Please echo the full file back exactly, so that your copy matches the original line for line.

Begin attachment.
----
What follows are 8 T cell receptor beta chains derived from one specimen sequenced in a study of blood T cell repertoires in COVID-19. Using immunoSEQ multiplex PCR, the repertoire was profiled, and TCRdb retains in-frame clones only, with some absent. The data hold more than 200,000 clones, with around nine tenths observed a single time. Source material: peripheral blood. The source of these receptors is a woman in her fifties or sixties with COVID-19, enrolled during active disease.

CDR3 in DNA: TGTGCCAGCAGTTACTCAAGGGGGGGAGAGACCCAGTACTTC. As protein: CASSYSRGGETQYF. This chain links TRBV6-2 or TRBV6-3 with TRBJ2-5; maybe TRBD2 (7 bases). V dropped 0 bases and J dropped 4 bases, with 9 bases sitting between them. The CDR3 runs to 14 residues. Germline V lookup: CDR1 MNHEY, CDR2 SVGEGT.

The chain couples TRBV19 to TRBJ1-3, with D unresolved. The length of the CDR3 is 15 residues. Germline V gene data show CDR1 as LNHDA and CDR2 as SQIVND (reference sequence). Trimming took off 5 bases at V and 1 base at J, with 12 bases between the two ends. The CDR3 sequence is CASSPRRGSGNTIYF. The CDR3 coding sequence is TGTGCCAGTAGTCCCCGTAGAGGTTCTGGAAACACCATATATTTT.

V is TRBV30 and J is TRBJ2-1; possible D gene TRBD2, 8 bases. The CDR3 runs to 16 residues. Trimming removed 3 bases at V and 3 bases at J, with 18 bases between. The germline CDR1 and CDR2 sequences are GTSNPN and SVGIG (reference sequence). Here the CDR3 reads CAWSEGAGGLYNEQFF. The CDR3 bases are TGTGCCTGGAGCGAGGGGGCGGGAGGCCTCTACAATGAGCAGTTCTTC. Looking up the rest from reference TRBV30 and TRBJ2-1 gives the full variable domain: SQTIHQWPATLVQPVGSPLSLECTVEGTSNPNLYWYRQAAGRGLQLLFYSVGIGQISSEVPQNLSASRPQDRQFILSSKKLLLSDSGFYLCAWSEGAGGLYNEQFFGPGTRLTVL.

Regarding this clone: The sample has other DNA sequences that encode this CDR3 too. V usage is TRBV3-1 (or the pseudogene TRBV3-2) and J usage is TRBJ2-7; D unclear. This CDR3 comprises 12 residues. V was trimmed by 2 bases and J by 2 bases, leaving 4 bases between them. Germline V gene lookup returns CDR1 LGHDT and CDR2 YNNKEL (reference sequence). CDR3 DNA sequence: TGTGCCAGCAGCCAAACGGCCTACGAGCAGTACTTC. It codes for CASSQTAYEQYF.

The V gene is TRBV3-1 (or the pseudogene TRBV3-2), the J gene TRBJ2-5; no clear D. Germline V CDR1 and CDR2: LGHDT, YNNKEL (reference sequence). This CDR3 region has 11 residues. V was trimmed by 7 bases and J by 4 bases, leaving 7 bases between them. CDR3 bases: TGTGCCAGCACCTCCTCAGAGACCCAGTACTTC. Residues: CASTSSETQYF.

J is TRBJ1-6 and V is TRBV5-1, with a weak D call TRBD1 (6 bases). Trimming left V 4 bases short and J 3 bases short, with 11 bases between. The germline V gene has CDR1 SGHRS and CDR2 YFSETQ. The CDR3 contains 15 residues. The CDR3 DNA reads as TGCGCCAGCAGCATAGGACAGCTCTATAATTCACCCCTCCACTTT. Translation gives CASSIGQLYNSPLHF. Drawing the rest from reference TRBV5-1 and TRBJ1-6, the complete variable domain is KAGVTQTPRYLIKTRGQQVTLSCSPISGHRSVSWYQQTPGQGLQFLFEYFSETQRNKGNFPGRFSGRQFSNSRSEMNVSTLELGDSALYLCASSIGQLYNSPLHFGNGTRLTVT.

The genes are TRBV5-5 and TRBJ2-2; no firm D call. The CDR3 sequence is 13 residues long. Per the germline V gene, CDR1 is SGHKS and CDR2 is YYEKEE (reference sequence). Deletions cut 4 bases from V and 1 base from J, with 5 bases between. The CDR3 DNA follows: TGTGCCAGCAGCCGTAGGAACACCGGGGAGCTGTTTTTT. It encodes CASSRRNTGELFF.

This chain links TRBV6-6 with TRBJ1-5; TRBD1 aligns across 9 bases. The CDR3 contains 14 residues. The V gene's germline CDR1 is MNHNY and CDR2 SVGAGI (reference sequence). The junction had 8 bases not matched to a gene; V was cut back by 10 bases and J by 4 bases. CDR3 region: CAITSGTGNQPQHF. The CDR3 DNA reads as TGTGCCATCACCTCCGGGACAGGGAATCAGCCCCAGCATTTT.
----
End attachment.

What follows are 8 T cell receptor beta chains derived from one specimen sequenced in a study of blood T cell repertoires in COVID-19. Using immunoSEQ multiplex PCR, the repertoire was profiled, and TCRdb retains in-frame clones only, with some absent. The data hold more than 200,000 clones, with around nine tenths observed a single time. Source material: peripheral blood. The source of these receptors is a woman in her fifties or sixties with COVID-19, enrolled during active disease.

CDR3 in DNA: TGTGCCAGCAGTTACTCAAGGGGGGGAGAGACCCAGTACTTC. As protein: CASSYSRGGETQYF. This chain links TRBV6-2 or TRBV6-3 with TRBJ2-5; maybe TRBD2 (7 bases). V dropped 0 bases and J dropped 4 bases, with 9 bases sitting between them. The CDR3 runs to 14 residues. Germline V lookup: CDR1 MNHEY, CDR2 SVGEGT.

The chain couples TRBV19 to TRBJ1-3, with D unresolved. The length of the CDR3 is 15 residues. Germline V gene data show CDR1 as LNHDA and CDR2 as SQIVND (reference sequence). Trimming took off 5 bases at V and 1 base at J, with 12 bases between the two ends. The CDR3 sequence is CASSPRRGSGNTIYF. The CDR3 coding sequence is TGTGCCAGTAGTCCCCGTAGAGGTTCTGGAAACACCATATATTTT.

V is TRBV30 and J is TRBJ2-1; possible D gene TRBD2, 8 bases. The CDR3 runs to 16 residues. Trimming removed 3 bases at V and 3 bases at J, with 18 bases between. The germline CDR1 and CDR2 sequences are GTSNPN and SVGIG (reference sequence). Here the CDR3 reads CAWSEGAGGLYNEQFF. The CDR3 bases are TGTGCCTGGAGCGAGGGGGCGGGAGGCCTCTACAATGAGCAGTTCTTC. Looking up the rest from reference TRBV30 and TRBJ2-1 gives the full variable domain: SQTIHQWPATLVQPVGSPLSLECTVEGTSNPNLYWYRQAAGRGLQLLFYSVGIGQISSEVPQNLSASRPQDRQFILSSKKLLLSDSGFYLCAWSEGAGGLYNEQFFGPGTRLTVL.

Regarding this clone: The sample has other DNA sequences that encode this CDR3 too. V usage is TRBV3-1 (or the pseudogene TRBV3-2) and J usage is TRBJ2-7; D unclear. This CDR3 comprises 12 residues. V was trimmed by 2 bases and J by 2 bases, leaving 4 bases between them. Germline V gene lookup returns CDR1 LGHDT and CDR2 YNNKEL (reference sequence). CDR3 DNA sequence: TGTGCCAGCAGCCAAACGGCCTACGAGCAGTACTTC. It codes for CASSQTAYEQYF.

The V gene is TRBV3-1 (or the pseudogene TRBV3-2), the J gene TRBJ2-5; no clear D. Germline V CDR1 and CDR2: LGHDT, YNNKEL (reference sequence). This CDR3 region has 11 residues. V was trimmed by 7 bases and J by 4 bases, leaving 7 bases between them. CDR3 bases: TGTGCCAGCACCTCCTCAGAGACCCAGTACTTC. Residues: CASTSSETQYF.

J is TRBJ1-6 and V is TRBV5-1, with a weak D call TRBD1 (6 bases). Trimming left V 4 bases short and J 3 bases short, with 11 bases between. The germline V gene has CDR1 SGHRS and CDR2 YFSETQ. The CDR3 contains 15 residues. The CDR3 DNA reads as TGCGCCAGCAGCATAGGACAGCTCTATAATTCACCCCTCCACTTT. Translation gives CASSIGQLYNSPLHF. Drawing the rest from reference TRBV5-1 and TRBJ1-6, the complete variable domain is KAGVTQTPRYLIKTRGQQVTLSCSPISGHRSVSWYQQTPGQGLQFLFEYFSETQRNKGNFPGRFSGRQFSNSRSEMNVSTLELGDSALYLCASSIGQLYNSPLHFGNGTRLTVT.

The genes are TRBV5-5 and TRBJ2-2; no firm D call. The CDR3 sequence is 13 residues long. Per the germline V gene, CDR1 is SGHKS and CDR2 is YYEKEE (reference sequence). Deletions cut 4 bases from V and 1 base from J, with 5 bases between. The CDR3 DNA follows: TGTGCCAGCAGCCGTAGGAACACCGGGGAGCTGTTTTTT. It encodes CASSRRNTGELFF.

This chain links TRBV6-6 with TRBJ1-5; TRBD1 aligns across 9 bases. The CDR3 contains 14 residues. The V gene's germline CDR1 is MNHNY and CDR2 SVGAGI (reference sequence). The junction had 8 bases not matched to a gene; V was cut back by 10 bases and J by 4 bases. CDR3 region: CAITSGTGNQPQHF. The CDR3 DNA reads as TGTGCCATCACCTCCGGGACAGGGAATCAGCCCCAGCATTTT.